Vietnamese police offer food, entertainment as queue for ID registration lasts till midnight
In Ho Chi Minh City, registration booths for the chip-based ID card are staying open until midnight to collect forms and information from citizens, with food, air conditioners, and TV shows in place for the waiting queue.
As witnessed in Linh Trung and Tam Binh Wards of Ho Chi Minh City’s Thu Duc City, ID card registration at the local police stations is not closed until the early hours in the morning, despite the official opening time frame being from 8:00 am to 10:00 pm.
According to Tuoi Tre (Youth) newspaper correspondents, at around 1:00 am on Wednesday, the crowd at Tam Binh Ward’s ID registration booth barely waned, while police officers still worked on high gear to collect documents from applicants.
While waiting for their turns, the citizens could enjoy comedy programs on a TV screen that local police installed for the crowd’s entertainment.
Officers in Tam Binh Ward also provided fruits and snacks for the queue.
Registration booths for chip-based ID cards in Linh Trung Ward, Thu Duc City under Ho Chi Minh City stay open at midnight, April 7, 2021. Photo: Minh Hoa / Tuoi Tre
The ward has completed 60 percent out of its workload of issuing 10,000 chip-based ID cards for the citizens, an officer revealed.
As most residents can only come to the police station outside of the office working hours, the queue at registration booths can sustain until midnight.
D.T.T., 50, a local resident of Tam Binh Ward, just completed the registration process at 1:00 am.
She could only make time to get her ID done after midnight, but it came as a surprise to her that the local registration booth was still up and running at that time.
Registration booths for chip-based ID card in Tam Binh and Linh Trung Wards in Thu Duc City under Ho Chi Minh City stay open at midnight, April 7, 2021. Video: Minh Hoa / Tuoi Tre
Echoing T.’s sentiment, Le Hong Phong, 53, from Linh Trung Ward, said he was pleased to get his ID done during night hours as he has to work an office job during the day.
Many other registration booths in Ho Chi Minh City have also opened late at night to meet citizens’ demand, including one in Ward 9 of Go Vap District, where many individuals and households were seen waiting for their turns around 10:00 pm on Tuesday.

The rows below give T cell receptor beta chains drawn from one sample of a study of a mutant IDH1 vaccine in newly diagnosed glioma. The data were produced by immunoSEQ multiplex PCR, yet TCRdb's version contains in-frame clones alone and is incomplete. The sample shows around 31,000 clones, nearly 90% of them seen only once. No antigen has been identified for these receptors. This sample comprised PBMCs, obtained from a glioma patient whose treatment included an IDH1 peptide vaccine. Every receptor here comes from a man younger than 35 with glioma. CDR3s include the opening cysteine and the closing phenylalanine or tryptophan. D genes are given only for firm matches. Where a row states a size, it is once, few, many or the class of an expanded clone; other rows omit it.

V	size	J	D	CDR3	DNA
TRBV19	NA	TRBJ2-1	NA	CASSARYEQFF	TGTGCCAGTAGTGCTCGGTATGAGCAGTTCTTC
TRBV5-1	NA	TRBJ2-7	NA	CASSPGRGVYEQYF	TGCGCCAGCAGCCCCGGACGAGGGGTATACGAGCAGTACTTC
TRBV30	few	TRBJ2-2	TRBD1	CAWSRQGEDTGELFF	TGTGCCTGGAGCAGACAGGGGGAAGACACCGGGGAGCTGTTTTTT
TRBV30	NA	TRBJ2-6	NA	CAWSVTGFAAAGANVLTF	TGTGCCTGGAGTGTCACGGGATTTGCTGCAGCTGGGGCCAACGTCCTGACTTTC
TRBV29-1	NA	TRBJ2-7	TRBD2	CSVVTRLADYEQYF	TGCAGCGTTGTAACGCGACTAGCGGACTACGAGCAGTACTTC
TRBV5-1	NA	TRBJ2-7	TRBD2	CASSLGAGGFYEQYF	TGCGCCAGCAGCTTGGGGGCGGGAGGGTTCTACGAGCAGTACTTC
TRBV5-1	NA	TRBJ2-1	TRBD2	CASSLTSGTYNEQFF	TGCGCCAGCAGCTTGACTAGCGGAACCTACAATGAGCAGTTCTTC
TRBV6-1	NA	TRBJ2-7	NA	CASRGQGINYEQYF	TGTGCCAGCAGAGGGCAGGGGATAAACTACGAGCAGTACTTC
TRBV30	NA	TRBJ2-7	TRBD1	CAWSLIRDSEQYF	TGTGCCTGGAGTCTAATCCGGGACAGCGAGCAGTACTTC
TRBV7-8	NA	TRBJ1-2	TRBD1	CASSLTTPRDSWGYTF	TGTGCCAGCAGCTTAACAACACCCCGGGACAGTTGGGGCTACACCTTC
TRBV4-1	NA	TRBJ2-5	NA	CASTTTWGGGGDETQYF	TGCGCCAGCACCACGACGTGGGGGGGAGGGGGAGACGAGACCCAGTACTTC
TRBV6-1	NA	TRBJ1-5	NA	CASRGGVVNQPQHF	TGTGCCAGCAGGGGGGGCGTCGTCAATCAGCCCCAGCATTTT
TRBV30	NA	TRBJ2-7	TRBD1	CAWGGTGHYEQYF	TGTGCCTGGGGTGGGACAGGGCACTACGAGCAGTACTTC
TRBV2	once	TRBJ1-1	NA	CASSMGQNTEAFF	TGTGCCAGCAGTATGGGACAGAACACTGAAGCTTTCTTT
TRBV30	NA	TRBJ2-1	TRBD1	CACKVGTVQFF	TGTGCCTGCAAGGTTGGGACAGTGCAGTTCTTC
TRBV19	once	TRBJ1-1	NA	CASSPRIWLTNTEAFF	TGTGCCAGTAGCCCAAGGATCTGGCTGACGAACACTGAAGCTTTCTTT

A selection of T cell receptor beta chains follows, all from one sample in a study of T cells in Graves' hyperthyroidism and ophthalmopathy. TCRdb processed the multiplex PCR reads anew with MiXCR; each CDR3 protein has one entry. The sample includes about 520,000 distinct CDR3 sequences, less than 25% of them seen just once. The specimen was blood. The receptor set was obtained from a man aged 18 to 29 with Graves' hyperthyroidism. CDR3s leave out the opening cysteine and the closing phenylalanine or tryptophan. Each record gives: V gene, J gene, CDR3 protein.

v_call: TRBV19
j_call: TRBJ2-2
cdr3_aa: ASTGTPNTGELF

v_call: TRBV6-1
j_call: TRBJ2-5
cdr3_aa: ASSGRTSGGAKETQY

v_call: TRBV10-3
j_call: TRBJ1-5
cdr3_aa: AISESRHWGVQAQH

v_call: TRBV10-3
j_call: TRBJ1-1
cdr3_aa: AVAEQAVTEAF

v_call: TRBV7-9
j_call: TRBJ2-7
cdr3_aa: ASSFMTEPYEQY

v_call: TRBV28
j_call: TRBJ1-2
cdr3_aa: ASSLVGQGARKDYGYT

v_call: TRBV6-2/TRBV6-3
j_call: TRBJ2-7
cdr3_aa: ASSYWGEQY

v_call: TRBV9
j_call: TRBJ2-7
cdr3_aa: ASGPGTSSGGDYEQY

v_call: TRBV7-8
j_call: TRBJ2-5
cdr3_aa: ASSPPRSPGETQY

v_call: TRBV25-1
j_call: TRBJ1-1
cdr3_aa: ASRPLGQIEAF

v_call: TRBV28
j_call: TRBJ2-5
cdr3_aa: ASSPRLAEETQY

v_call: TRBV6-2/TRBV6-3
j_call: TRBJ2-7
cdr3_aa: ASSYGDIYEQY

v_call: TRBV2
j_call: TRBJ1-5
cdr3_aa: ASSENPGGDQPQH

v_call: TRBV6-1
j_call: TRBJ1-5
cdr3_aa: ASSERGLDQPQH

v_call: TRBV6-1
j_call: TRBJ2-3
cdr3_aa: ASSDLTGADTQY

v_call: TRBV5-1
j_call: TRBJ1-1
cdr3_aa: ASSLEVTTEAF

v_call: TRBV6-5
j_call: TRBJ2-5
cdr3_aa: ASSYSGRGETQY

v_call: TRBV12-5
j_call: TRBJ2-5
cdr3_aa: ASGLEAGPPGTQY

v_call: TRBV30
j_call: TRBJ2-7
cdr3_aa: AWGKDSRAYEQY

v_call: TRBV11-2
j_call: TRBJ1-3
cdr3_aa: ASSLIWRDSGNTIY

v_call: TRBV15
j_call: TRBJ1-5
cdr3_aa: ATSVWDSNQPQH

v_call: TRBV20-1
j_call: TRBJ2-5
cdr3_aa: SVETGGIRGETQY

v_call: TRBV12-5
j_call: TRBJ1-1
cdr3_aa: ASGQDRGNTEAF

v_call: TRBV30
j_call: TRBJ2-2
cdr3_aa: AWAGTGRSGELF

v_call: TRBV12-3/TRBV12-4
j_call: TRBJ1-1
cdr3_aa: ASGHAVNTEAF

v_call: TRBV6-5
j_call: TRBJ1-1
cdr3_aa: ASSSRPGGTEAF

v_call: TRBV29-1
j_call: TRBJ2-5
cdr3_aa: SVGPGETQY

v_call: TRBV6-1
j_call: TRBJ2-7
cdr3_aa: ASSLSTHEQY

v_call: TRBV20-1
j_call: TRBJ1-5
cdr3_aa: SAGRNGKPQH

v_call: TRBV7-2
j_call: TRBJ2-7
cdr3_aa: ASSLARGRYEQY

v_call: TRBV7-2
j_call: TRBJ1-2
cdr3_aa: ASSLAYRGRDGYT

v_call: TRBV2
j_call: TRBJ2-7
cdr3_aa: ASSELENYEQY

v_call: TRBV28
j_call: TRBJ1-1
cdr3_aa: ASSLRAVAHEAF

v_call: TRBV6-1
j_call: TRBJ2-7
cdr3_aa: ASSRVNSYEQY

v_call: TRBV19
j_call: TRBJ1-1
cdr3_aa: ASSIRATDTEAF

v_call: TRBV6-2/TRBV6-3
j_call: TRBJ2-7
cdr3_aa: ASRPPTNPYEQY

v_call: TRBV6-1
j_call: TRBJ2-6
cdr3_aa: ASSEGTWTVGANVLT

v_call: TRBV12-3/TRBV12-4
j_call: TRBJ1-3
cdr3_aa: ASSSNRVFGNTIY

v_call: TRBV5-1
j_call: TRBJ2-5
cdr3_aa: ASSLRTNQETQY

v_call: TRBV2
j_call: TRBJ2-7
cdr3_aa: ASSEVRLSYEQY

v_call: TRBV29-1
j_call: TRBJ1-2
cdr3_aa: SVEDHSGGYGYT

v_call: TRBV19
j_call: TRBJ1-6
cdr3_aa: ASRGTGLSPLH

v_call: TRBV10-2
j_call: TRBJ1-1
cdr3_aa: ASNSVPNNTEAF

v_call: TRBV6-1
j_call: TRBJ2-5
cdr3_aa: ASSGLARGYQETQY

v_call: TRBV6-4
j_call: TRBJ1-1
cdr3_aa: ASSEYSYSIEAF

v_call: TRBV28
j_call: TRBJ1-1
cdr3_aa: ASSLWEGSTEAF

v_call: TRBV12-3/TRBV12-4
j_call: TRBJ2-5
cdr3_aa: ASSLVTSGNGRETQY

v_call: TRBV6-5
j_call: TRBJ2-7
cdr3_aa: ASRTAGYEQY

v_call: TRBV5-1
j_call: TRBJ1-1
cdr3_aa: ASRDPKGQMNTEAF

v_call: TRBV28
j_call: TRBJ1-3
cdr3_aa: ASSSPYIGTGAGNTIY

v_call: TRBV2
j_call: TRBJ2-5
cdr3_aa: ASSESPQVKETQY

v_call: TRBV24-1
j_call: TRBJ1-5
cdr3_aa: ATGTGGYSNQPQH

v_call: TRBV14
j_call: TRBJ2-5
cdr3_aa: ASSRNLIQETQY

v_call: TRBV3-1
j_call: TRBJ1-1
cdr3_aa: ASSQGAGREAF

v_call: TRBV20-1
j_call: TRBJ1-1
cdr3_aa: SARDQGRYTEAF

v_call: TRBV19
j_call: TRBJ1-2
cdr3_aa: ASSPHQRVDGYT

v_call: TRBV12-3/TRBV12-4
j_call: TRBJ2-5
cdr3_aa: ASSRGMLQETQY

“We have to bring our kids to the registration booth at this late hour as we have to work during the day, while no one else will take care of them at night,” said Lau Thi Phuong, a mother from the locale.
“Our families are treated to soft drinks and snacks while waiting."
A household is waiting for their turns at a registration booth for chip-based ID cards in Ward 9, Go Vap District, Ho Chi Minh City, April 6, 2021. Photo: Minh Hoa / Tuoi Tre
According to Tran Thi Dam, deputy chairman of the Ward 9 People’s Committee under Go Vap District, the ID registration venue of the locale is required to stay open from 6:00 am to 12:00 pm, but the work may drag on to 1:00 am as the case file count can soar up to 450 per day.
“Considering the scorching weather, we have utilized our air-conditioned meeting hall as the waiting room to provide citizens with more comfortable waiting time,” Dam said.
People with a disability, senior citizens and pregnant women will get prioritized in the queue for ID registration, she added.
The ward expects to complete their ID card issuance work by April 11.
A senior citizen files registration for chip-based ID cards in Ward 9, Go Vap District, Ho Chi Minh City, April 6, 2021. Photo: Minh Hoa / Tuoi Tre
In September 2020, then-Prime Minister Nguyen Xuan Phuc approved a proposal by the Ministry of Public Security to roll out chip-based national ID cards.
The ministry inaugurated the distribution of barcode-based ID cards in 2016.
So far, this design is only available in 16 cities and provinces nationwide, with a total of 16 million cards issued, while the rest of the population are still sticking to the old 9- and 12-digit paper ID versions.
Chip-based ID cards only differ from previous versions in the addition of an electronic chip, while other information, including the ID number, will remain unchanged.
Addressing recent conspiracies on the new card design, officials of Ho Chi Minh City recently affirmed that the new ID card has no tracking function.